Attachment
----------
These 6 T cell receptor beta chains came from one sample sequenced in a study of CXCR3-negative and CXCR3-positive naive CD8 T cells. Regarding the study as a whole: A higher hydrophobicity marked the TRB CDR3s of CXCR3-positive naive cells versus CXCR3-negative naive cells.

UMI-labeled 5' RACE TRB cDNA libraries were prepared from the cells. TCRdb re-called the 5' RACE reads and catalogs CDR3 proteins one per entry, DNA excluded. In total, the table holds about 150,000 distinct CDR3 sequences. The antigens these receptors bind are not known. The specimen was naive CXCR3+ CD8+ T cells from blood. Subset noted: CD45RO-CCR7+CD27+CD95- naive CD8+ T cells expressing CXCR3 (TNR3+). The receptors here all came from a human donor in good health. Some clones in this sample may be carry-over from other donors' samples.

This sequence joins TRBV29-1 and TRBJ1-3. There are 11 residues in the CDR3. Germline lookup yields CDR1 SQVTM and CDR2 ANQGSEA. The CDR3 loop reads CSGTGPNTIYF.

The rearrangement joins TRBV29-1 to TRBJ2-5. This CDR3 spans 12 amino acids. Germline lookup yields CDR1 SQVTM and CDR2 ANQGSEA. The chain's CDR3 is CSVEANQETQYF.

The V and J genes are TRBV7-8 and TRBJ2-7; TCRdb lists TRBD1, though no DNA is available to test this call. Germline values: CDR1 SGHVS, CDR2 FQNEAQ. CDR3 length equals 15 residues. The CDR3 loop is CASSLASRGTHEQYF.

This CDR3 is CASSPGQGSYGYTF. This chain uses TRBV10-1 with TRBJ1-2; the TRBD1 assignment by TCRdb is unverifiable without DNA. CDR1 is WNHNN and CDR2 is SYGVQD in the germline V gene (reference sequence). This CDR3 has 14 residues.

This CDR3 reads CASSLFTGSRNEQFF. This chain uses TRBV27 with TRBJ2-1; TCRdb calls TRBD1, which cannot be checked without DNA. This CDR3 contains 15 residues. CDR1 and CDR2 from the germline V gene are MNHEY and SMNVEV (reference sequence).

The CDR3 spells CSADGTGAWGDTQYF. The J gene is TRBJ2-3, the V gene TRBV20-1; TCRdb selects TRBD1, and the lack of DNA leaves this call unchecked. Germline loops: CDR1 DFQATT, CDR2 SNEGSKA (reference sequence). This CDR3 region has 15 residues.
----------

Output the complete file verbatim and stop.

These 6 T cell receptor beta chains came from one sample sequenced in a study of CXCR3-negative and CXCR3-positive naive CD8 T cells. Regarding the study as a whole: A higher hydrophobicity marked the TRB CDR3s of CXCR3-positive naive cells versus CXCR3-negative naive cells.

UMI-labeled 5' RACE TRB cDNA libraries were prepared from the cells. TCRdb re-called the 5' RACE reads and catalogs CDR3 proteins one per entry, DNA excluded. In total, the table holds about 150,000 distinct CDR3 sequences. The antigens these receptors bind are not known. The specimen was naive CXCR3+ CD8+ T cells from blood. Subset noted: CD45RO-CCR7+CD27+CD95- naive CD8+ T cells expressing CXCR3 (TNR3+). The receptors here all came from a human donor in good health. Some clones in this sample may be carry-over from other donors' samples.

This sequence joins TRBV29-1 and TRBJ1-3. There are 11 residues in the CDR3. Germline lookup yields CDR1 SQVTM and CDR2 ANQGSEA. The CDR3 loop reads CSGTGPNTIYF.

The rearrangement joins TRBV29-1 to TRBJ2-5. This CDR3 spans 12 amino acids. Germline lookup yields CDR1 SQVTM and CDR2 ANQGSEA. The chain's CDR3 is CSVEANQETQYF.

The V and J genes are TRBV7-8 and TRBJ2-7; TCRdb lists TRBD1, though no DNA is available to test this call. Germline values: CDR1 SGHVS, CDR2 FQNEAQ. CDR3 length equals 15 residues. The CDR3 loop is CASSLASRGTHEQYF.

This CDR3 is CASSPGQGSYGYTF. This chain uses TRBV10-1 with TRBJ1-2; the TRBD1 assignment by TCRdb is unverifiable without DNA. CDR1 is WNHNN and CDR2 is SYGVQD in the germline V gene (reference sequence). This CDR3 has 14 residues.

This CDR3 reads CASSLFTGSRNEQFF. This chain uses TRBV27 with TRBJ2-1; TCRdb calls TRBD1, which cannot be checked without DNA. This CDR3 contains 15 residues. CDR1 and CDR2 from the germline V gene are MNHEY and SMNVEV (reference sequence).

The CDR3 spells CSADGTGAWGDTQYF. The J gene is TRBJ2-3, the V gene TRBV20-1; TCRdb selects TRBD1, and the lack of DNA leaves this call unchecked. Germline loops: CDR1 DFQATT, CDR2 SNEGSKA (reference sequence). This CDR3 region has 15 residues.